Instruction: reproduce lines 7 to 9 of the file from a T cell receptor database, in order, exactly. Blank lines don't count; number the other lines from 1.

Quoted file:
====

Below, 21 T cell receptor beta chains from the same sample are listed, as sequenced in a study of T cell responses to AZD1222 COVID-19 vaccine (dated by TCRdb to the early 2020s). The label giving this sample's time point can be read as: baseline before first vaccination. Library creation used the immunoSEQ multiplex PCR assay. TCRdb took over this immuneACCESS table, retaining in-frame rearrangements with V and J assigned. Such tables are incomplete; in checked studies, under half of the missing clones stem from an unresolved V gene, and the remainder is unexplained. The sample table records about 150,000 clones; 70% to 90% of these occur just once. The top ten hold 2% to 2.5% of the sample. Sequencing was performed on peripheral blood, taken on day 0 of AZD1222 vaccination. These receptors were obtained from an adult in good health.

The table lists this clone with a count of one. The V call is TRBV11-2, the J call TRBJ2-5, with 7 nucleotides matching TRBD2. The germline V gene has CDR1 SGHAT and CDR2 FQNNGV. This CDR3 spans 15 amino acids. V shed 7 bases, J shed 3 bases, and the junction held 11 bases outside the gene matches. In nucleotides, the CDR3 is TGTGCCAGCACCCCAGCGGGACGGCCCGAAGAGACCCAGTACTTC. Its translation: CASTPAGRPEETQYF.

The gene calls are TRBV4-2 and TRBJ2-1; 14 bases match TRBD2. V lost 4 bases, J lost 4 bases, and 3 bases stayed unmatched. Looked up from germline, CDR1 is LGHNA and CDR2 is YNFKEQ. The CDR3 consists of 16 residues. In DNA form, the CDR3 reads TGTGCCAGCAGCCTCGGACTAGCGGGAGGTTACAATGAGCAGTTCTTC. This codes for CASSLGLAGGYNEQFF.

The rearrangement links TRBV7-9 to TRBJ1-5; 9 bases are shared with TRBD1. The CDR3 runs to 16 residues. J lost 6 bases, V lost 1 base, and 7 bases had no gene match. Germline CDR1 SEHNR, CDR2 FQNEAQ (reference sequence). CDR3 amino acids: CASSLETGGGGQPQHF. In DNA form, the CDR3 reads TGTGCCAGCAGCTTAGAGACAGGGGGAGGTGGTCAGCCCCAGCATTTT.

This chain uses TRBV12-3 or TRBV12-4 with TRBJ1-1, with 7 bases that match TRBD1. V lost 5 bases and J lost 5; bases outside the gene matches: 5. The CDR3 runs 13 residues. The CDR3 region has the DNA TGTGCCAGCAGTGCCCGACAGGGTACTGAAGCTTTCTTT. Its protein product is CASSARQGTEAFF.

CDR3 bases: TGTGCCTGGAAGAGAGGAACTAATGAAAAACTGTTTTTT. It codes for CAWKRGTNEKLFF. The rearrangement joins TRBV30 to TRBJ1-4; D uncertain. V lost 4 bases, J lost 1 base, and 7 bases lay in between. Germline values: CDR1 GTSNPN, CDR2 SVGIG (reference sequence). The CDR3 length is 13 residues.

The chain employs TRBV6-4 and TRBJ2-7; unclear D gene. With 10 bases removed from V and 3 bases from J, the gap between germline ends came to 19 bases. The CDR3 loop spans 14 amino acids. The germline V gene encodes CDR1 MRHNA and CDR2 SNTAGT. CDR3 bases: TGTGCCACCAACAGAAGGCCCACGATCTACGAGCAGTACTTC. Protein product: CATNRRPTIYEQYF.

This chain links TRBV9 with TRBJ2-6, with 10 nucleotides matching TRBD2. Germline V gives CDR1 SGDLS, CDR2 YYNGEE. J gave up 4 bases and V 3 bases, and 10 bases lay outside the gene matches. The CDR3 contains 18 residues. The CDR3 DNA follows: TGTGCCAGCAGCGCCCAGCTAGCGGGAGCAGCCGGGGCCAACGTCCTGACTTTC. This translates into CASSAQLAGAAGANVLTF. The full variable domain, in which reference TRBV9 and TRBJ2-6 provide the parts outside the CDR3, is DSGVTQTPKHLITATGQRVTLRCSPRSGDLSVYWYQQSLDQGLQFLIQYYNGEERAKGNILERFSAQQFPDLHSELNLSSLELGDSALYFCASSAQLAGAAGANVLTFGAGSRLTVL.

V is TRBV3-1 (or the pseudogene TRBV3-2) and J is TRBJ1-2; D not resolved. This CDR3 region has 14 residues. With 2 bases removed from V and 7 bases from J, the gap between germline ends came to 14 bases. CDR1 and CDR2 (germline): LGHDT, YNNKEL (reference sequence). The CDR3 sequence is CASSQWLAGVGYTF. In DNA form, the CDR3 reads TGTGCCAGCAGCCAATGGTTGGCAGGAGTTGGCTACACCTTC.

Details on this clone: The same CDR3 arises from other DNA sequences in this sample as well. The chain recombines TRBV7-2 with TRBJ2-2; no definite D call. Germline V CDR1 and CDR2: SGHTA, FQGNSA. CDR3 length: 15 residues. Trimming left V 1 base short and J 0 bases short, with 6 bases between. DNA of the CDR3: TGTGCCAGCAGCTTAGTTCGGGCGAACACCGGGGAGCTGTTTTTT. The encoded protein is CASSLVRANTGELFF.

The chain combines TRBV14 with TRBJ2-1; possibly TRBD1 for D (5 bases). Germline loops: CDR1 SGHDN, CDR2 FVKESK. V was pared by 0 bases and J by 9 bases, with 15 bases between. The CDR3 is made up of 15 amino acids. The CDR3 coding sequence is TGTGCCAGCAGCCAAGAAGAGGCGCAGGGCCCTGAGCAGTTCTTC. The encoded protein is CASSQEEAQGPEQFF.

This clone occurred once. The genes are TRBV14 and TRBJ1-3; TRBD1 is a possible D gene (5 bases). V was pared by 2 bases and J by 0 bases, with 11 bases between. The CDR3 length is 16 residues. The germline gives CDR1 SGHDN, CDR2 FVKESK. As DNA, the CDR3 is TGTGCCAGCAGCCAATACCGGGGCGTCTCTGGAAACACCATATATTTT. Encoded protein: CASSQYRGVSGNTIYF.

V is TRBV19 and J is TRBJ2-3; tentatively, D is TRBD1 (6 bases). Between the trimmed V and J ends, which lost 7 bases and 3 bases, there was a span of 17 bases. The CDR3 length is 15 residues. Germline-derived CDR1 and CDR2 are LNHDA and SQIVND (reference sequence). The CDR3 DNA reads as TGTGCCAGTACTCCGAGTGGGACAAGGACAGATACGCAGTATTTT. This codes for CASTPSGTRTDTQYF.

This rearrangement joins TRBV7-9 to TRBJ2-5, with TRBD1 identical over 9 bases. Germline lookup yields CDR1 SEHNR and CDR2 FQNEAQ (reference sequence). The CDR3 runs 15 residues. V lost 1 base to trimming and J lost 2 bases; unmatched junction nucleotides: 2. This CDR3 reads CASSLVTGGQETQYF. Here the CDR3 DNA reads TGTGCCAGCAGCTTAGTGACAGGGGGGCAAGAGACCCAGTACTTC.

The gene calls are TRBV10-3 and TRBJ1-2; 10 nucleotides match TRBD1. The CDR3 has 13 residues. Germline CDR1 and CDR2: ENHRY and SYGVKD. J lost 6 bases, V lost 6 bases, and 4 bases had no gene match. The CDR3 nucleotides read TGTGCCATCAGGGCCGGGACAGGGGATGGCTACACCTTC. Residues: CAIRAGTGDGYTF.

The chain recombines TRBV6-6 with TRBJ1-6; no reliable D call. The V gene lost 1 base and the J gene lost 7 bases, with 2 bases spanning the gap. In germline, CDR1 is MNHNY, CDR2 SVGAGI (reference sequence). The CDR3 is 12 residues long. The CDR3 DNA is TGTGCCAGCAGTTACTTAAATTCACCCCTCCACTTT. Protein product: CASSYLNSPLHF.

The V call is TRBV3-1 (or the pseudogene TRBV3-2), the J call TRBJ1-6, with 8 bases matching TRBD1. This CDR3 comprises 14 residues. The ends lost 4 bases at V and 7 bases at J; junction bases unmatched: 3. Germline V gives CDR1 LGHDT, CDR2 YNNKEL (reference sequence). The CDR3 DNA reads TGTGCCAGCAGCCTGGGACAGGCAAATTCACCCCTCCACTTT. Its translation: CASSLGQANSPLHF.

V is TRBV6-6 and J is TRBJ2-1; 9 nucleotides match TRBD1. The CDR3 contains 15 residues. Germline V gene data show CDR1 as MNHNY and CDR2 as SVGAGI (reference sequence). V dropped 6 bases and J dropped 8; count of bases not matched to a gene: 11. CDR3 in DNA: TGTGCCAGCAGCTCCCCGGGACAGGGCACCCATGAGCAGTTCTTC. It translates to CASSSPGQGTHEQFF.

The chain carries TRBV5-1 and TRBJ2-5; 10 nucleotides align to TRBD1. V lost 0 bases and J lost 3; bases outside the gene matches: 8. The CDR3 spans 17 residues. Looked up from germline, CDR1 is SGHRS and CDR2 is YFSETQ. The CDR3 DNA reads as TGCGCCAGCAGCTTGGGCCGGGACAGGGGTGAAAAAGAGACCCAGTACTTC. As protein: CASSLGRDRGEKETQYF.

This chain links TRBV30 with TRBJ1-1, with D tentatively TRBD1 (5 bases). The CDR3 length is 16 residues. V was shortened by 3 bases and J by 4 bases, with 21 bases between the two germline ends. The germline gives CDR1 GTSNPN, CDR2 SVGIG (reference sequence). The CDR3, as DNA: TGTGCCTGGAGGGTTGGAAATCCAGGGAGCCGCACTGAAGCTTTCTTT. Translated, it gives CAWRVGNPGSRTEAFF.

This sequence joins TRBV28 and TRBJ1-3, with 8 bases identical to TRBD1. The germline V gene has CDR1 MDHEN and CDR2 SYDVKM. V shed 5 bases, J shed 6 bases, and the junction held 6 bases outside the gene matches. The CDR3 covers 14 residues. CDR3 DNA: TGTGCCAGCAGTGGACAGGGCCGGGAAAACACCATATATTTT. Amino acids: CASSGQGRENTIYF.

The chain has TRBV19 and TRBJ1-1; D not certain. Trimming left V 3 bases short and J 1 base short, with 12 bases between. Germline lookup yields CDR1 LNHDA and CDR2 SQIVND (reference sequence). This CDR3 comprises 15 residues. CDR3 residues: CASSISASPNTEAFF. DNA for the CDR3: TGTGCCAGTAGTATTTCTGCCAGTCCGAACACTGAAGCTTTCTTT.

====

The chain employs TRBV6-4 and TRBJ2-7; unclear D gene. With 10 bases removed from V and 3 bases from J, the gap between germline ends came to 19 bases. The CDR3 loop spans 14 amino acids. The germline V gene encodes CDR1 MRHNA and CDR2 SNTAGT. CDR3 bases: TGTGCCACCAACAGAAGGCCCACGATCTACGAGCAGTACTTC. Protein product: CATNRRPTIYEQYF.

This chain links TRBV9 with TRBJ2-6, with 10 nucleotides matching TRBD2. Germline V gives CDR1 SGDLS, CDR2 YYNGEE. J gave up 4 bases and V 3 bases, and 10 bases lay outside the gene matches. The CDR3 contains 18 residues. The CDR3 DNA follows: TGTGCCAGCAGCGCCCAGCTAGCGGGAGCAGCCGGGGCCAACGTCCTGACTTTC. This translates into CASSAQLAGAAGANVLTF. The full variable domain, in which reference TRBV9 and TRBJ2-6 provide the parts outside the CDR3, is DSGVTQTPKHLITATGQRVTLRCSPRSGDLSVYWYQQSLDQGLQFLIQYYNGEERAKGNILERFSAQQFPDLHSELNLSSLELGDSALYFCASSAQLAGAAGANVLTFGAGSRLTVL.

V is TRBV3-1 (or the pseudogene TRBV3-2) and J is TRBJ1-2; D not resolved. This CDR3 region has 14 residues. With 2 bases removed from V and 7 bases from J, the gap between germline ends came to 14 bases. CDR1 and CDR2 (germline): LGHDT, YNNKEL (reference sequence). The CDR3 sequence is CASSQWLAGVGYTF. In DNA form, the CDR3 reads TGTGCCAGCAGCCAATGGTTGGCAGGAGTTGGCTACACCTTC.